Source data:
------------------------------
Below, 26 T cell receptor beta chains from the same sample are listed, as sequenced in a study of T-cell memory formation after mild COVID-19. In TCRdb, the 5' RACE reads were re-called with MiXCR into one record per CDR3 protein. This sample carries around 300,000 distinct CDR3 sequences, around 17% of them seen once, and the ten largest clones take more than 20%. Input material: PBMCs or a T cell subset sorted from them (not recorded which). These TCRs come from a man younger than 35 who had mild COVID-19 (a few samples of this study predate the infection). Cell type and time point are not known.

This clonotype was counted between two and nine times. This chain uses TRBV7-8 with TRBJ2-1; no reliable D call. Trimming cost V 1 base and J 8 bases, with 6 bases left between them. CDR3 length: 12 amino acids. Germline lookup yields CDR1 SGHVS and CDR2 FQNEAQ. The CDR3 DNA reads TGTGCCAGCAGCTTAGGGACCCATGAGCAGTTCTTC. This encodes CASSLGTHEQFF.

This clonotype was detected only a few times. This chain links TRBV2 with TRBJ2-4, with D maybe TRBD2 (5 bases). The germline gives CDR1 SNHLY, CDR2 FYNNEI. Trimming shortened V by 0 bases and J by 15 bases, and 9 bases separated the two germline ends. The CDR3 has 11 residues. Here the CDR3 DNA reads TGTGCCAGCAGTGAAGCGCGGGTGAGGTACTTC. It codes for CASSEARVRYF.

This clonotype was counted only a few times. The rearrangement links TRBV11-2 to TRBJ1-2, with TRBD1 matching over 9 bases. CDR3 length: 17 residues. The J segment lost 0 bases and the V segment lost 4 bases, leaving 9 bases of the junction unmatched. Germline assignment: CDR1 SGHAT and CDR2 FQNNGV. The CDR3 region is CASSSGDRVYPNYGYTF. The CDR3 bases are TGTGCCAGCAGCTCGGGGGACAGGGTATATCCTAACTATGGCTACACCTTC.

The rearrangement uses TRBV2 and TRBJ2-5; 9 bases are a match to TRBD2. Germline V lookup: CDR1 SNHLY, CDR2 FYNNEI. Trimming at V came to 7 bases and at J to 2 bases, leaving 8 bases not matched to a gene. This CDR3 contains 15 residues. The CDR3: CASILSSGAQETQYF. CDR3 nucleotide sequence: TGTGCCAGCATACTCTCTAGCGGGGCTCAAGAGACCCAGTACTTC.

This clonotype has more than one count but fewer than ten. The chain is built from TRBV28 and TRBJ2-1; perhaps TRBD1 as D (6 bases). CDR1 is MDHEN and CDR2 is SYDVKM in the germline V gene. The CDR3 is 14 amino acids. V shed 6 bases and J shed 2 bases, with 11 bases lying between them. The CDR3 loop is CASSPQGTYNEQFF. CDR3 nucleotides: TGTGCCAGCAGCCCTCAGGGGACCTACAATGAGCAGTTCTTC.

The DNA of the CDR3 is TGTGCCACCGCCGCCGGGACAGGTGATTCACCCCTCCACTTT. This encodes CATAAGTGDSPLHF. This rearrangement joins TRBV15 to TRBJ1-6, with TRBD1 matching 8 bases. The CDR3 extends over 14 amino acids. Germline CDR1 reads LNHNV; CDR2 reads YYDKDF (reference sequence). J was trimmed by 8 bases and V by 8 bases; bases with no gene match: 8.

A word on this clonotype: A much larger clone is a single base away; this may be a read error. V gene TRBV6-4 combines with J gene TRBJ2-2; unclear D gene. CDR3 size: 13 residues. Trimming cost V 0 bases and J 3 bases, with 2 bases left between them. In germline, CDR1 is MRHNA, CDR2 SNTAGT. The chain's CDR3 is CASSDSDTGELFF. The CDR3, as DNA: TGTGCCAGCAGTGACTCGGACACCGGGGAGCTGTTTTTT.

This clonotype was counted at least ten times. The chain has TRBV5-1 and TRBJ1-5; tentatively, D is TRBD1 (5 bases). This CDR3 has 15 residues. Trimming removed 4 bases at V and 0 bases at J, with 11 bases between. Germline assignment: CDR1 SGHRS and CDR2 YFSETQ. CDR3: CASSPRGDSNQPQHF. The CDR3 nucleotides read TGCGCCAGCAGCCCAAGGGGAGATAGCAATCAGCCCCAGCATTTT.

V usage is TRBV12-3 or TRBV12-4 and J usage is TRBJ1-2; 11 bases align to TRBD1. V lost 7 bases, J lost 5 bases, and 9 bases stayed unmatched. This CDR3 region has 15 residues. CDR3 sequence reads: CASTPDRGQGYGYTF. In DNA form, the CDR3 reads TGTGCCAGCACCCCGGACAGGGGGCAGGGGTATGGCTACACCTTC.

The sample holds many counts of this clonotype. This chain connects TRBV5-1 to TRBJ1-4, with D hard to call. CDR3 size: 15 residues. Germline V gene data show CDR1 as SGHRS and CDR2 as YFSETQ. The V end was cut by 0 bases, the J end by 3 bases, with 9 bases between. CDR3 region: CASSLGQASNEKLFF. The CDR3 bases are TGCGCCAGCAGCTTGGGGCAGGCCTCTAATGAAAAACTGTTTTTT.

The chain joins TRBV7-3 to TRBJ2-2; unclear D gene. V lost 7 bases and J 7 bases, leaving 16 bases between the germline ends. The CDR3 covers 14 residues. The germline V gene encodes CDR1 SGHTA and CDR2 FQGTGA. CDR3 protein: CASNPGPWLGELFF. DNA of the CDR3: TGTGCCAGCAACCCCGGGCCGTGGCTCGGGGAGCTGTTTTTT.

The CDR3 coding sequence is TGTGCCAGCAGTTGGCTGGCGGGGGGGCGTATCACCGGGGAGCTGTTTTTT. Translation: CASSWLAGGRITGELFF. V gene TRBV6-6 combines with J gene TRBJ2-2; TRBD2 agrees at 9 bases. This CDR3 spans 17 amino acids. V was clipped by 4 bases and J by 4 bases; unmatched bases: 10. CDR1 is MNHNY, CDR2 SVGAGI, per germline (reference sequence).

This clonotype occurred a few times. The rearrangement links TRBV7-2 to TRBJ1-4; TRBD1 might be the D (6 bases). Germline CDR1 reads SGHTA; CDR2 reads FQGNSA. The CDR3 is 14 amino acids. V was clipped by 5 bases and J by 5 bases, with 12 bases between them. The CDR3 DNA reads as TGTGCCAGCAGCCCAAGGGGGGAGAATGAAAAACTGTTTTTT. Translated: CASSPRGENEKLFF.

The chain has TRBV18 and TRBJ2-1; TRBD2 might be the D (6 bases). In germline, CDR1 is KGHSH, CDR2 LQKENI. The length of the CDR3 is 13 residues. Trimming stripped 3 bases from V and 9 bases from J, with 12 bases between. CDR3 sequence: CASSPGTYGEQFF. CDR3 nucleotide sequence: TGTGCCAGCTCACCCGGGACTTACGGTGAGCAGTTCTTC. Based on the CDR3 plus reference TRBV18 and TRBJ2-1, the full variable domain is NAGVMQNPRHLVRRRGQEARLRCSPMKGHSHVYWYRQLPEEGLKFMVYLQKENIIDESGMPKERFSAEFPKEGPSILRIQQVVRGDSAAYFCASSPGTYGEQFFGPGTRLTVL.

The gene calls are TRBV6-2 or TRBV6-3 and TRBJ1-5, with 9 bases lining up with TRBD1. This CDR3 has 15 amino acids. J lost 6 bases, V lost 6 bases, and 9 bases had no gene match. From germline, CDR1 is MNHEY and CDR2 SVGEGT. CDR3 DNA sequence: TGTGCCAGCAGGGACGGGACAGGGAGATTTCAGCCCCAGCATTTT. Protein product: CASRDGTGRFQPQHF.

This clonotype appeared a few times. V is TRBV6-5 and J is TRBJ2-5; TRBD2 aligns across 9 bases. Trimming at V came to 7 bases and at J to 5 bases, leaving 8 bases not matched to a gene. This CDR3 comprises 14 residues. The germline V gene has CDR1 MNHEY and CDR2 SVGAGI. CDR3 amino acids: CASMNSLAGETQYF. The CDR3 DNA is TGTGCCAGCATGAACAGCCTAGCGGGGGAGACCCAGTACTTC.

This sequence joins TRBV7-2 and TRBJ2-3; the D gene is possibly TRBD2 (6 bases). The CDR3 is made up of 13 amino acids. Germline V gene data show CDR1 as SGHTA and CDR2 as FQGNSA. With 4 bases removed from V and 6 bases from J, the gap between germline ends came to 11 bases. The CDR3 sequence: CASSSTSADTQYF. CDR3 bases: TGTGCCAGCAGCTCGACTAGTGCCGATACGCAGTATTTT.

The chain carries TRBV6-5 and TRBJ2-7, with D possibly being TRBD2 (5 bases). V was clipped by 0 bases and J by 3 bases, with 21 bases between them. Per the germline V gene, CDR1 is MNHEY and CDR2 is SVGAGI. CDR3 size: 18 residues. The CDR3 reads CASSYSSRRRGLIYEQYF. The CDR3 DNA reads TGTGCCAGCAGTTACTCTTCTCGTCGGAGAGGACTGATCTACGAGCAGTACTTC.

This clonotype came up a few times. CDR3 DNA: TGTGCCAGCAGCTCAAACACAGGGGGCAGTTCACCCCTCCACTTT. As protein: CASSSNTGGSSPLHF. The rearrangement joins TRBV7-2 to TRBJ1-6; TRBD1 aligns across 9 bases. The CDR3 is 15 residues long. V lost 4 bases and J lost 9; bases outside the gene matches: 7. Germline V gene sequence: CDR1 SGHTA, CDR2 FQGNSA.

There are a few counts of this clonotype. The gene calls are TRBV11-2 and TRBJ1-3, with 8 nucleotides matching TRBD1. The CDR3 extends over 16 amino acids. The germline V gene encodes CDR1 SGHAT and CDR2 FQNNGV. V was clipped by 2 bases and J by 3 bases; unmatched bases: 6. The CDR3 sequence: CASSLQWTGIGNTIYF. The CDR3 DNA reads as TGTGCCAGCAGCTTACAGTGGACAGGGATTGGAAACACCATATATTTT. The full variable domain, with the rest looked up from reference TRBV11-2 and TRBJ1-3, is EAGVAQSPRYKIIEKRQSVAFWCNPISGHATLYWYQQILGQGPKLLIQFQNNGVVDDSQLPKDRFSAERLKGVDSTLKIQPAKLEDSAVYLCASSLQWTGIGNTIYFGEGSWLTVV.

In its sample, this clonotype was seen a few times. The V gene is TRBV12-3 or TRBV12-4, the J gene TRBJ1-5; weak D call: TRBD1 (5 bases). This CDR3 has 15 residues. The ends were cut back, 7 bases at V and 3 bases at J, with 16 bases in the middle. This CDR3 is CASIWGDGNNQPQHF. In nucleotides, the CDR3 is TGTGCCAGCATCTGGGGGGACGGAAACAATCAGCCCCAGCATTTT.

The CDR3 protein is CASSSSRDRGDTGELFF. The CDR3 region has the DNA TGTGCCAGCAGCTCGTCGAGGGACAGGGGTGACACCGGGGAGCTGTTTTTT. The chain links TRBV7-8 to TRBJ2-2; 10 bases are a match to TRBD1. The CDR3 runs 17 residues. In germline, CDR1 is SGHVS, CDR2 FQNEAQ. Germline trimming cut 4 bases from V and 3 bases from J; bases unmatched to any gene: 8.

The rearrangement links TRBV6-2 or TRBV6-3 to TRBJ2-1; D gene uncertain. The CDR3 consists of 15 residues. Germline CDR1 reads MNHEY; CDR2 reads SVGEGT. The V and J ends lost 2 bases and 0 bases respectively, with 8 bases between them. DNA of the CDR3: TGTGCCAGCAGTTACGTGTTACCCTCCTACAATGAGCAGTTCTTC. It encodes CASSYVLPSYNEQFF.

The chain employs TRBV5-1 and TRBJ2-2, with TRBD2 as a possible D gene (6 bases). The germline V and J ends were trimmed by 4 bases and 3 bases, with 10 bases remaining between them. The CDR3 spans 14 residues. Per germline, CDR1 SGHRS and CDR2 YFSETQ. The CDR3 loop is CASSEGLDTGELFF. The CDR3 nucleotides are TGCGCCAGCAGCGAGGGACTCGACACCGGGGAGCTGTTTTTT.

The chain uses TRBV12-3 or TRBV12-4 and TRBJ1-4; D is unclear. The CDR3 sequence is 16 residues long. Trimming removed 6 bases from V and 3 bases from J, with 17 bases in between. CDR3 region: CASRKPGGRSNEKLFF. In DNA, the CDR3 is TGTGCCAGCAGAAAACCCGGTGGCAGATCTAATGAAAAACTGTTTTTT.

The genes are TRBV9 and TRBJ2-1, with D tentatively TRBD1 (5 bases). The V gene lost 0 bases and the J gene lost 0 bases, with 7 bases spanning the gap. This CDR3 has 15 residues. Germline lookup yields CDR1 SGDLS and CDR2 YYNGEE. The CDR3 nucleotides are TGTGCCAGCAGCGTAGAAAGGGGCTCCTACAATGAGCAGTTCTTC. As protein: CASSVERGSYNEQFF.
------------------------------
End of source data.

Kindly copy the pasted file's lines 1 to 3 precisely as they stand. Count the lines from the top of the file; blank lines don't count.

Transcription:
Below, 26 T cell receptor beta chains from the same sample are listed, as sequenced in a study of T-cell memory formation after mild COVID-19. In TCRdb, the 5' RACE reads were re-called with MiXCR into one record per CDR3 protein. This sample carries around 300,000 distinct CDR3 sequences, around 17% of them seen once, and the ten largest clones take more than 20%. Input material: PBMCs or a T cell subset sorted from them (not recorded which). These TCRs come from a man younger than 35 who had mild COVID-19 (a few samples of this study predate the infection). Cell type and time point are not known.

This clonotype was counted between two and nine times. This chain uses TRBV7-8 with TRBJ2-1; no reliable D call. Trimming cost V 1 base and J 8 bases, with 6 bases left between them. CDR3 length: 12 amino acids. Germline lookup yields CDR1 SGHVS and CDR2 FQNEAQ. The CDR3 DNA reads TGTGCCAGCAGCTTAGGGACCCATGAGCAGTTCTTC. This encodes CASSLGTHEQFF.

This clonotype was detected only a few times. This chain links TRBV2 with TRBJ2-4, with D maybe TRBD2 (5 bases). The germline gives CDR1 SNHLY, CDR2 FYNNEI. Trimming shortened V by 0 bases and J by 15 bases, and 9 bases separated the two germline ends. The CDR3 has 11 residues. Here the CDR3 DNA reads TGTGCCAGCAGTGAAGCGCGGGTGAGGTACTTC. It codes for CASSEARVRYF.